Anxiety and Panic

Mind Over Mood: Q&A with Authors Dennis Greenberger & Christine A. Padesky

When you’re struggling with anxiety or depression, it feels like you’ll never get better. You'll always feel this way. It feels like the dark clouds will never lift. Or the anxiety, worry and restlessness are permanent. Understandably, you feel hopeless and helpless. You feel stuck.

The great news is that you can get better. There are many resources that can help. For instance, workbooks can be incredibly valuable. You can use a workbook while seeing a therapist or attending group therapy. Or you can use a workbook on your own.
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Depression

5 Steps to Find Calm: An Interview with Robert J. Wicks


Renowned psychiatrist Peter Kramer once said that the opposite of depression isn’t happiness. It’s resilience, the ability to bounce back from tragedy, to regain a healthy sense of perspective after traumatic or stressful experiences.

In my recovery from depression and anxiety, it is calm -- more than excitement or joy or contentment -- that I seek. I want merely to enjoy a good night’s sleep and an evening without negative intrusive thoughts. I want to keep my heart rate down during challenging weeks, to let emotion take a back seat to rational thought, if that is even possible.

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General

‘We Would Need a Monument 5 Times Bigger than the Vietnam Memorial’


We can do more to prevent gun-related mental health deaths. But probably not the deaths you're thinking of.

You're probably thinking of all those high-profile, media-driven mass shootings that apparently are becoming more and more common. You might even think the shooter's mental health is a big component of identifying and preventing similar future shootings.

But the title of this headline isn't referring to just those deaths. It's referring to the estimated 300,000 people killed by gunshot wounds in the past decade that were due to mental illness.

And the reason so few people care about these deaths? Because the vast majority of them -- more than 95 percent -- are suicides.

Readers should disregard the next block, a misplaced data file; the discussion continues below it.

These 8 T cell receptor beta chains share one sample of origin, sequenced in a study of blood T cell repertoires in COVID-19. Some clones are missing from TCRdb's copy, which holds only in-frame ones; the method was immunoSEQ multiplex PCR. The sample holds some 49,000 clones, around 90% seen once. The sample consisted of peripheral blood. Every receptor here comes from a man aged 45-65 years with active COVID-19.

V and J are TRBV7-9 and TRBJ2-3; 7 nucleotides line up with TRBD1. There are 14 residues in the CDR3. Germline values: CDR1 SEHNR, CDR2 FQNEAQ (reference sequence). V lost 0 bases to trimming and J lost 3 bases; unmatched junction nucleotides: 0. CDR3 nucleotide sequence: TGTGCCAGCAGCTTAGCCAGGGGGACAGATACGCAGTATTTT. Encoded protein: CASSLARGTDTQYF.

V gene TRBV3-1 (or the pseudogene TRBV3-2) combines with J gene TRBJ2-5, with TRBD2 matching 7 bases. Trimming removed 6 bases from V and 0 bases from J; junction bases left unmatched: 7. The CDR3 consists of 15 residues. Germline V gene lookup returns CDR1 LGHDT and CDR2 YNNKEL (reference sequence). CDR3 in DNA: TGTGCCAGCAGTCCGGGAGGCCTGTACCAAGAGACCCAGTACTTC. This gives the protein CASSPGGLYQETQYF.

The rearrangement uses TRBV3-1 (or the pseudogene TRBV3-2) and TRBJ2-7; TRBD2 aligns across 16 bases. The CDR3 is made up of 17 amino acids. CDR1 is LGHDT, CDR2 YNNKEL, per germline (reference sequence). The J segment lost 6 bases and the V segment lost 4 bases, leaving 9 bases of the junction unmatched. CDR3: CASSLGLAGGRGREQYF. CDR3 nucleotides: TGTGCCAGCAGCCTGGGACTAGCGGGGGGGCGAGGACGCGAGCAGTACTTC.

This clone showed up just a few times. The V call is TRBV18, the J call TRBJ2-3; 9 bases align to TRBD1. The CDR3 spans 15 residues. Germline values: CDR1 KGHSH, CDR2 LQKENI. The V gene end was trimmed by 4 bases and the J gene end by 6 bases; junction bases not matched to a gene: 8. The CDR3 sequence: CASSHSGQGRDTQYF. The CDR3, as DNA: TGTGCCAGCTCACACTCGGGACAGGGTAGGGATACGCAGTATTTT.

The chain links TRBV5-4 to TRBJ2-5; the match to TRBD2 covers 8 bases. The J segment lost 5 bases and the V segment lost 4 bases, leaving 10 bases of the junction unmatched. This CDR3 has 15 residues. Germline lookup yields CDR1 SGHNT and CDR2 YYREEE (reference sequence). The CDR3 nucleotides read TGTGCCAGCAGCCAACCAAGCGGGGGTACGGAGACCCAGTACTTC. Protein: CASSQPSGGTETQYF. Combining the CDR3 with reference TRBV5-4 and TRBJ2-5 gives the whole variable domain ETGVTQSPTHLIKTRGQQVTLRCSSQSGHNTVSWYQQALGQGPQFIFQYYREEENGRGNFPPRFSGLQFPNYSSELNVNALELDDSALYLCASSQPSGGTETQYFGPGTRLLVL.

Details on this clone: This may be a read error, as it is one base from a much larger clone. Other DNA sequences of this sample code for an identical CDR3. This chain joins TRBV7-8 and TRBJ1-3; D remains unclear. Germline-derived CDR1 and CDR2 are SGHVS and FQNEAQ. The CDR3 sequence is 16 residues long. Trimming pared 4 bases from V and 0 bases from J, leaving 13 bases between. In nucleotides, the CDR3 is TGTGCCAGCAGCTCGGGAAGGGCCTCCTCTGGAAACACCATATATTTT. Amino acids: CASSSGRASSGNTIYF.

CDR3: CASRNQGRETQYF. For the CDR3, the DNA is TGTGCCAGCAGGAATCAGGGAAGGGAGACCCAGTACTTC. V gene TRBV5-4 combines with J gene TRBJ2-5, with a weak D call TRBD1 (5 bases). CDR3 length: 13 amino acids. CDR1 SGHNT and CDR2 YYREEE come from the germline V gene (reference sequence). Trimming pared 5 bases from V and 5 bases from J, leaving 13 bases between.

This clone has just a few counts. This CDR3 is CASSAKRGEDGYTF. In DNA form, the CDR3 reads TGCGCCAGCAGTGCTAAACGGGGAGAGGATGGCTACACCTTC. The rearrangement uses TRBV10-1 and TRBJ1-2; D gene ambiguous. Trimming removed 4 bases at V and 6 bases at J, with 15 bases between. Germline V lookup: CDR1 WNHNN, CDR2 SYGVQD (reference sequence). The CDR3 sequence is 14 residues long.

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Anxiety and Panic

Thriving with Mental Illness: Q&A with Summer Beretsky


This is the third installment of our monthly series, which features individuals living with and thriving with mental illness.

I wanted to share this series because even though having a mental illness is hard -- really hard -- we don’t hear enough stories about people who are doing well.

We don’t hear much about people who are successfully managing their conditions and savoring satisfying, healthy lives.

We also don’t hear nearly enough about how they do it.
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Books

Strategies for the Chronically Overworked

The following is an interview with Dr. Greg Marcus, founder of the Idolbuster Coaching Institute.
Q: Dr. Greg, I recently read your book, Busting Your Corporate Idol: How to Reconnect with Values & Regain Control of Your Life. I was impressed with how well you described the dysfunction behind the “company-first” identity, which so many corporations adhere to. Please share more about this, what you mean by corporate idolatry, and what people who work in these environments should be aware of.
A: In many companies, you are expected to be on call 24/7. This includes checking email and taking phone calls on vacation. In effect, people are asked to make the company a higher priority than whatever else is going on in their lives.

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General